In this case, it is not viable to directly calculate the exact dimensionality of the lowest dimensional manifold on which all of the states producible by Alice’s device lie. Instead we upper bound this quantity by simply counting the number of independent single parameter gates Alice can perform before she has transmitted the last qubit to Bob. A general -qubit unitary operator can be decomposed into exactly free parameters. Since Alice applies such an every time she replaces a transmitted qubit the resulting states lie on a manifold of dimension . However this bound can be improved by noting that a unitary operation performed on the set of common qubits between rounds could be absorbed into the -qubit unitary in either the preceding or subsequent rounds. Eliminating this redundancy reduces the number of parameters by for a total of rounds. This leads to an improved bound of .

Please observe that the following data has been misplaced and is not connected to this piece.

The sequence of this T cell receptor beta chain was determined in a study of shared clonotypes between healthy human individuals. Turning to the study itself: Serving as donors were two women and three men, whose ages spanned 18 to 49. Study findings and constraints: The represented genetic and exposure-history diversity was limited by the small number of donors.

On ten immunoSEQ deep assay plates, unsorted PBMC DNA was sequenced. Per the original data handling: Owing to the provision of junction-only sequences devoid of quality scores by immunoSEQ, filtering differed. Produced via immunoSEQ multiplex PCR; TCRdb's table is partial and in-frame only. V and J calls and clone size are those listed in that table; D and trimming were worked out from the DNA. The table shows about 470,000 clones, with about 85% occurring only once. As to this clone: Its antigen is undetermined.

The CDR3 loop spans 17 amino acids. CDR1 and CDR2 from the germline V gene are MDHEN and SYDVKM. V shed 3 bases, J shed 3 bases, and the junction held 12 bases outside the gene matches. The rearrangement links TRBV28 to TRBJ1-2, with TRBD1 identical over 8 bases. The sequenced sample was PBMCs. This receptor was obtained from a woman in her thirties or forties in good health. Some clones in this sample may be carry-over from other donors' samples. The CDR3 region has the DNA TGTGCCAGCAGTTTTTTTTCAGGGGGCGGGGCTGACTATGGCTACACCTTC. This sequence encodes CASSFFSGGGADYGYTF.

Turning to the lower bound, we consider what would happen if Alice initially prepared qubits in the state and then applied only diagonal operations. In this case it is possible to exactly count the number of independent single parameter gates applied to the initial state. The unitary applied to the initial qubits has free parameters, while each subsequent unitary must act non-trivial on the replaced qubit in order to be distinct from previous operations, and hence has free parameters. Thus states produced in this way lie on a manifold of dimension , and so .